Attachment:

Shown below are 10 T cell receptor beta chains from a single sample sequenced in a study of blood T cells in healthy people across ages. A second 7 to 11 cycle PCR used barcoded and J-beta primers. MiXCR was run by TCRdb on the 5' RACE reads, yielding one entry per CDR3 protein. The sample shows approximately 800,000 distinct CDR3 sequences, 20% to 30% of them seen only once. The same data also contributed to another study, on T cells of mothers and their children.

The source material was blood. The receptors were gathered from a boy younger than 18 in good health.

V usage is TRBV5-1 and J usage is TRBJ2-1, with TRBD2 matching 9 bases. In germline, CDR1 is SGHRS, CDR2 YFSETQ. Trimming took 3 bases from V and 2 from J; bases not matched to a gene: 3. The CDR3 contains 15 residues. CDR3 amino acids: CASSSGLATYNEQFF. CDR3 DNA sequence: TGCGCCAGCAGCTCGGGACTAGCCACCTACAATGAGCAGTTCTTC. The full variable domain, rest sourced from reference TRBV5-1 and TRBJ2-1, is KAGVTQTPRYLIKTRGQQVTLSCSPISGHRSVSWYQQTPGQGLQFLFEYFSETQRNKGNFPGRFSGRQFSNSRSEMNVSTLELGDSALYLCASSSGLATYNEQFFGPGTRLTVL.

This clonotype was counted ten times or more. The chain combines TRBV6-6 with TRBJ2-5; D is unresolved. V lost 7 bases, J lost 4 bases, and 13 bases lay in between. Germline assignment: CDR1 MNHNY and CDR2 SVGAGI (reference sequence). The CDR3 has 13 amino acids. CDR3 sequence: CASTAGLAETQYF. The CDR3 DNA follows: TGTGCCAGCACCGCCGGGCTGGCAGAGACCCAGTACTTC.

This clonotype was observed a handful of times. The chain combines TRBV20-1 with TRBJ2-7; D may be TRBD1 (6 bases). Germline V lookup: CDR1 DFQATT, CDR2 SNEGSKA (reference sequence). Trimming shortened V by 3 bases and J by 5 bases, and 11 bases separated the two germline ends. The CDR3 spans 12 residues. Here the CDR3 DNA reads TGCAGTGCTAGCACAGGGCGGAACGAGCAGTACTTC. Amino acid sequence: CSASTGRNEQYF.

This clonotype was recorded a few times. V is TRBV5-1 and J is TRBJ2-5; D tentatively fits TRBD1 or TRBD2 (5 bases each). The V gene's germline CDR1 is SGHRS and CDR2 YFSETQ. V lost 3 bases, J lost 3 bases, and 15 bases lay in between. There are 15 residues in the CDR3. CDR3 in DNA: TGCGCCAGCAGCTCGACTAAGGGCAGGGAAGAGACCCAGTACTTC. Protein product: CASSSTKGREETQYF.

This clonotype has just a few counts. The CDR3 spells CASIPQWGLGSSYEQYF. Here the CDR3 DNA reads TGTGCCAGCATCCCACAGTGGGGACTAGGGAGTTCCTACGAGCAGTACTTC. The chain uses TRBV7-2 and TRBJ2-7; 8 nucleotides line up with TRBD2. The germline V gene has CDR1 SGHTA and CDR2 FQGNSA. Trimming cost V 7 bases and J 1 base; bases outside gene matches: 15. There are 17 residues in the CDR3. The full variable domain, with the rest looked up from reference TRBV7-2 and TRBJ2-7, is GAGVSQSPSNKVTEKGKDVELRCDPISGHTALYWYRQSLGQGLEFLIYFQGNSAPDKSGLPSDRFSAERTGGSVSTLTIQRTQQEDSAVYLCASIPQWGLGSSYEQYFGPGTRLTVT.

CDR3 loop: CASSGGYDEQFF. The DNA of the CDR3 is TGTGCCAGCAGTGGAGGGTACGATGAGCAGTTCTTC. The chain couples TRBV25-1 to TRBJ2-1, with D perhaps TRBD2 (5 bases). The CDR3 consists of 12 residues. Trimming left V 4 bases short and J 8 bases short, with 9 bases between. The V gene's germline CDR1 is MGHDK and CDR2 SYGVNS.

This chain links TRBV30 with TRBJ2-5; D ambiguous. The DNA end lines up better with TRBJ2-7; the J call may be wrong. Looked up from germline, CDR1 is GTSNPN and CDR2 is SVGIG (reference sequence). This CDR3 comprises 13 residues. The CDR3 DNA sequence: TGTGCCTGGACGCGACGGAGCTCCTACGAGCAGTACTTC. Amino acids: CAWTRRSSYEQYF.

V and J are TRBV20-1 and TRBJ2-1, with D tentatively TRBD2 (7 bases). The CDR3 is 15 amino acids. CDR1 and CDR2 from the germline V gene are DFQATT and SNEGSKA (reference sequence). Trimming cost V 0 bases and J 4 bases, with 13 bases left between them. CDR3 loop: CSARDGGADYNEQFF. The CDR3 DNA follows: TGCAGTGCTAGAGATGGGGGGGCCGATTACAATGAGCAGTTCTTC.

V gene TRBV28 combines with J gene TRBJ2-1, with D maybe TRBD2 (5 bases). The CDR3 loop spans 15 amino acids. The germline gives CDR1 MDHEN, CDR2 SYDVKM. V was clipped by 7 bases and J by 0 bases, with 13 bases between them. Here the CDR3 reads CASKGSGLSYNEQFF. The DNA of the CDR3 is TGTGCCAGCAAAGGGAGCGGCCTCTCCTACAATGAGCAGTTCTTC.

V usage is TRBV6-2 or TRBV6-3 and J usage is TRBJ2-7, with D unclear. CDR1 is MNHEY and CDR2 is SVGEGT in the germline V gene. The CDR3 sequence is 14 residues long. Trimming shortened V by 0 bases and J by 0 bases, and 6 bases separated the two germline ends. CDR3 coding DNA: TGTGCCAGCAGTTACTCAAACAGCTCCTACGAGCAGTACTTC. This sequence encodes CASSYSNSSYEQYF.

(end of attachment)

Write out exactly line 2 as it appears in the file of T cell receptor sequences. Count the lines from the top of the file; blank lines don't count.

The source material was blood. The receptors were gathered from a boy younger than 18 in good health.